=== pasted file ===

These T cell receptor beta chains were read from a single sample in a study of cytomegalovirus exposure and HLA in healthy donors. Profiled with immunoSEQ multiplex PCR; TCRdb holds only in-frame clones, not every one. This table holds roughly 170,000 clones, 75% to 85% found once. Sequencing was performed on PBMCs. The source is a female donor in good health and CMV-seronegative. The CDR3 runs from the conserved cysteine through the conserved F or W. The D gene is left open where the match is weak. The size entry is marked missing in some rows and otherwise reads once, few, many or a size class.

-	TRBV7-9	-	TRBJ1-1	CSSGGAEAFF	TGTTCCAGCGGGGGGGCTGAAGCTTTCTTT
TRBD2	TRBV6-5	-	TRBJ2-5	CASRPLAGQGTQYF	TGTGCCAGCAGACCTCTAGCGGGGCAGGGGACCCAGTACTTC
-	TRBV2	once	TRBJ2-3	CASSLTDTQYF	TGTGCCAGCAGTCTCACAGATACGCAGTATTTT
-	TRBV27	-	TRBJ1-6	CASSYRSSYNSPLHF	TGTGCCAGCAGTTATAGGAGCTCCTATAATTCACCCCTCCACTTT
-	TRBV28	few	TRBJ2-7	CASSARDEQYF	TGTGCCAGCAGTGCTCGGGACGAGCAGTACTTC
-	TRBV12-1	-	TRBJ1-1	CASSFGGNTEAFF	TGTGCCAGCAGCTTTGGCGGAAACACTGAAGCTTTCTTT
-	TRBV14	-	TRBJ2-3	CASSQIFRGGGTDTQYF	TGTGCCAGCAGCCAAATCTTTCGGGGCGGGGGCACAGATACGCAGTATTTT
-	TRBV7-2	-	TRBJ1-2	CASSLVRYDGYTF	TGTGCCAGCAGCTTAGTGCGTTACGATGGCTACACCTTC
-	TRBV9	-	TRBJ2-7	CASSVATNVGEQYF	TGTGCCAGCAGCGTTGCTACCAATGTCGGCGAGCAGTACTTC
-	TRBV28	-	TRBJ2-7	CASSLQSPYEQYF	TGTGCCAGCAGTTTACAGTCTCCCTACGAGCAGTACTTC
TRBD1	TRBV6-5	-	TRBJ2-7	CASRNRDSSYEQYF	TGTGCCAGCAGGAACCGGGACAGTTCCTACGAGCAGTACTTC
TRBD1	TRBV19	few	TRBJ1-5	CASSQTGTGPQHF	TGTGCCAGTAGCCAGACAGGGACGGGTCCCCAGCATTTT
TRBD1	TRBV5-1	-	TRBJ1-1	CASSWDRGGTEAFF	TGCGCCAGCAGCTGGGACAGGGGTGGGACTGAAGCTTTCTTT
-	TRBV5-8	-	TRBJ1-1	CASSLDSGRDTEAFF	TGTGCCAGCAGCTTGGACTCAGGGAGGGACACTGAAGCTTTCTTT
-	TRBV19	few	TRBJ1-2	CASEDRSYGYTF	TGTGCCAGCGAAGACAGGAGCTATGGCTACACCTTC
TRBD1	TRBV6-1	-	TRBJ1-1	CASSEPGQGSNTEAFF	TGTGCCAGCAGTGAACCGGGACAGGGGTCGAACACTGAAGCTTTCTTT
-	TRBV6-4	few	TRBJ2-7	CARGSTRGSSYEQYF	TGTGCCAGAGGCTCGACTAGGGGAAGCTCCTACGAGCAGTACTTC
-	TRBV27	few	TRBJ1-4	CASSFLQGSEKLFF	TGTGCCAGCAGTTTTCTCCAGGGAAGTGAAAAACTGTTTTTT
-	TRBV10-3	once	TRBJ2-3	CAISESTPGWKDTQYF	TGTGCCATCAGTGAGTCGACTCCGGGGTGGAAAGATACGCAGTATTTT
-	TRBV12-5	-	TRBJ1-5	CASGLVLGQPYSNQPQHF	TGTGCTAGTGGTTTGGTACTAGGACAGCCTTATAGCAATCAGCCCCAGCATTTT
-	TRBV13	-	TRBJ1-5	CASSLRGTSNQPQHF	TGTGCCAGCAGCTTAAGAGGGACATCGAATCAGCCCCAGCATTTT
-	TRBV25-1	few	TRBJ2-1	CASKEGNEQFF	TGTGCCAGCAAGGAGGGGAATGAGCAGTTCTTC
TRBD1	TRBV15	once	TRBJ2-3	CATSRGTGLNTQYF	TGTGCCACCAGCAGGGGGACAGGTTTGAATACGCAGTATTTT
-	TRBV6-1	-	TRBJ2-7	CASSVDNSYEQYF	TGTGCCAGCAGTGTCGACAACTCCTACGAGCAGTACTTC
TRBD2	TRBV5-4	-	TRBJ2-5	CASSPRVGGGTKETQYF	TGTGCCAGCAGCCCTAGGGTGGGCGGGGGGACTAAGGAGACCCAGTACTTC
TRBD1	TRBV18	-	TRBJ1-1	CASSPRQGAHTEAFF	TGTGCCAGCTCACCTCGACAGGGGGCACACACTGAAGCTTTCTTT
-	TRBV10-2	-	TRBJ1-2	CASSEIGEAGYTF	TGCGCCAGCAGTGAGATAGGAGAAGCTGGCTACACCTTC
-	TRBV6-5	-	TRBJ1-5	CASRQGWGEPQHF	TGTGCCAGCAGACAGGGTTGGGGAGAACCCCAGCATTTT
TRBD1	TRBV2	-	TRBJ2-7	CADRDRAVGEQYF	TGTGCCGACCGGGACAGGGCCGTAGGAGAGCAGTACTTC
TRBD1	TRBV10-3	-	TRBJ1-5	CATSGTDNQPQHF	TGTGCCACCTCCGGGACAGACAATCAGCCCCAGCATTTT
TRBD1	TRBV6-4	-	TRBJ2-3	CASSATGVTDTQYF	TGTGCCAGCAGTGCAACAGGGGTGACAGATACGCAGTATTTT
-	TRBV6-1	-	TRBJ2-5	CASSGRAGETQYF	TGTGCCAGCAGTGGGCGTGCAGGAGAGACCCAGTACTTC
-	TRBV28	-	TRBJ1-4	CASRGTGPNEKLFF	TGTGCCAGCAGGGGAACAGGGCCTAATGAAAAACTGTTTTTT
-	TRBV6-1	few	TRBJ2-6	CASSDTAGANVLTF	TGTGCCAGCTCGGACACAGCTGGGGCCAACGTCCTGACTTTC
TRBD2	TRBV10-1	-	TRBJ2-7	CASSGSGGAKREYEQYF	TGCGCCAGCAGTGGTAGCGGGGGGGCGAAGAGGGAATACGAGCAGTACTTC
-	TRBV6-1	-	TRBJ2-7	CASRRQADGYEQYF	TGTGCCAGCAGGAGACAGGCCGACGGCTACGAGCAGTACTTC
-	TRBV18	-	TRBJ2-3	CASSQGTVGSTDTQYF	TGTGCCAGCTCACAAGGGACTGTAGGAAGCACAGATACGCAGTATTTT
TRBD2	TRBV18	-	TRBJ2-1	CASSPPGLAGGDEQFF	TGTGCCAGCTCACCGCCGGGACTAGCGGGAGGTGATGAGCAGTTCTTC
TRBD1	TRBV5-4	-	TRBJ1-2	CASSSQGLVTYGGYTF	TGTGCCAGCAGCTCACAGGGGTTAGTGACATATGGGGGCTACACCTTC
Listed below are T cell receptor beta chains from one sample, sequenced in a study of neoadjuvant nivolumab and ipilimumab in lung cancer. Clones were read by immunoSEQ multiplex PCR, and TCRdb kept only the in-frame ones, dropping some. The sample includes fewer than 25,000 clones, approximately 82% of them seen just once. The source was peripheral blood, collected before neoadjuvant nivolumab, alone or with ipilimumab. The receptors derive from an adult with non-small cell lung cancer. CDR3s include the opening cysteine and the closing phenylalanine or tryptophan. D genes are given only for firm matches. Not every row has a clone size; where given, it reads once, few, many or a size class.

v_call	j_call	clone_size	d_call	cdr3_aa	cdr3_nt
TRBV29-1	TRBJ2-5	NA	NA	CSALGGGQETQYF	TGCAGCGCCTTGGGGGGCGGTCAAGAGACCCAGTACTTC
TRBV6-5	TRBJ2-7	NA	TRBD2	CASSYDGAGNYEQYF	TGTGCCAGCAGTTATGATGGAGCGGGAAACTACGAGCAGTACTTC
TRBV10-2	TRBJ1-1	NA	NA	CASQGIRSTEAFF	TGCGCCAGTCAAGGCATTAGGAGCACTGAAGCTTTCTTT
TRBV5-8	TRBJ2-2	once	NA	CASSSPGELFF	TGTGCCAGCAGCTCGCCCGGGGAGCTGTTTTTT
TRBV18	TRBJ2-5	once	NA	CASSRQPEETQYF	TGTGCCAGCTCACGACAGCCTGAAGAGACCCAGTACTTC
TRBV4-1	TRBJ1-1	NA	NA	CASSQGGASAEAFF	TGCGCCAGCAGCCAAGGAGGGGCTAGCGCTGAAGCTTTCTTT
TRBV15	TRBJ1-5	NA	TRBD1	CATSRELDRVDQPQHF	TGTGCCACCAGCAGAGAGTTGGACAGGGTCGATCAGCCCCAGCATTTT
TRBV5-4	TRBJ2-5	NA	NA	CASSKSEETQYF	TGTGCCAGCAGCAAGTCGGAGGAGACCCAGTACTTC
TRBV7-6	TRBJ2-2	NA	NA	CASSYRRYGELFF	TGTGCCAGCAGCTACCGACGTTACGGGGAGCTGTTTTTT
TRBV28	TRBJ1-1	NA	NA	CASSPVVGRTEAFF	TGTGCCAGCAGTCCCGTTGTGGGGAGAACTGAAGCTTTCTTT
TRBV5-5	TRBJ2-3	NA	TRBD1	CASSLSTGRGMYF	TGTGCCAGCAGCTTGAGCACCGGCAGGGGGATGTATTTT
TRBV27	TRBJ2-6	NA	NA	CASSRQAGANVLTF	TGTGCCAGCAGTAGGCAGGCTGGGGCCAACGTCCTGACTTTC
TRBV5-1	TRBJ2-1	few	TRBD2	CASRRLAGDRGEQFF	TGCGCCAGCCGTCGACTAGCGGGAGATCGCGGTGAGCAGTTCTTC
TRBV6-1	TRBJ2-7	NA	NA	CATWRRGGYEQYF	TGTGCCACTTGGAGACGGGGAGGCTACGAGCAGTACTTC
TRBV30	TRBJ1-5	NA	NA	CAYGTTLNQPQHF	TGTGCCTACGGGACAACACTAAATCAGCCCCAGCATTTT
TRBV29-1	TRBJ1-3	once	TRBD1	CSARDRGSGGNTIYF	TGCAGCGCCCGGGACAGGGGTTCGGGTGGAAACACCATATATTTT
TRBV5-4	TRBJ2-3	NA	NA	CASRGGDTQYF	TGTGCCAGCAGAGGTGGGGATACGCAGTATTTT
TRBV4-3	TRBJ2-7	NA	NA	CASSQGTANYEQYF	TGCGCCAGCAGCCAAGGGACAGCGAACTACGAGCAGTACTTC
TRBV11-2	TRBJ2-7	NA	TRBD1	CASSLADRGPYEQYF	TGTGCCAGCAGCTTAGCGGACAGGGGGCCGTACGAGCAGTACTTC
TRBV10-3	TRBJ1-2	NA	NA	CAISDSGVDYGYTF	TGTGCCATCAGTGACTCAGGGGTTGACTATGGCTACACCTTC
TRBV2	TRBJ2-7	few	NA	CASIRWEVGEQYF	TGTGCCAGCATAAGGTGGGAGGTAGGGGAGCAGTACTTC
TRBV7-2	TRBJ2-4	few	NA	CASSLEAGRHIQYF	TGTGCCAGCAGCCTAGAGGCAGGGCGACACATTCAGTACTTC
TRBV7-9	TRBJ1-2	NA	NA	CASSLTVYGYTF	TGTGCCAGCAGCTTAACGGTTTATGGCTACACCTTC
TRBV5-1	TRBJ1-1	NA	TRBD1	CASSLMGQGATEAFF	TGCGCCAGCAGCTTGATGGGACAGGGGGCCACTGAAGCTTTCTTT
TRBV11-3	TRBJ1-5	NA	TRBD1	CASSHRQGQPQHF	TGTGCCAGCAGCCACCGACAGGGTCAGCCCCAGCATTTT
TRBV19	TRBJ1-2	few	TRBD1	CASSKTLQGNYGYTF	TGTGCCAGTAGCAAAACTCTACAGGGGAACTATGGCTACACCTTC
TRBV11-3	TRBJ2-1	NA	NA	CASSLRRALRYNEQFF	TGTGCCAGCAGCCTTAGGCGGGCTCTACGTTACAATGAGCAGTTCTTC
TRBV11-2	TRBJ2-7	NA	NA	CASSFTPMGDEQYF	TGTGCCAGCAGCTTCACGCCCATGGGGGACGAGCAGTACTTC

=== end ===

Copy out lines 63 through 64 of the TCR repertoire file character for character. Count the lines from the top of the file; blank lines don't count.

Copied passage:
TRBV2	TRBJ2-7	few	NA	CASIRWEVGEQYF	TGTGCCAGCATAAGGTGGGAGGTAGGGGAGCAGTACTTC
TRBV7-2	TRBJ2-4	few	NA	CASSLEAGRHIQYF	TGTGCCAGCAGCCTAGAGGCAGGGCGACACATTCAGTACTTC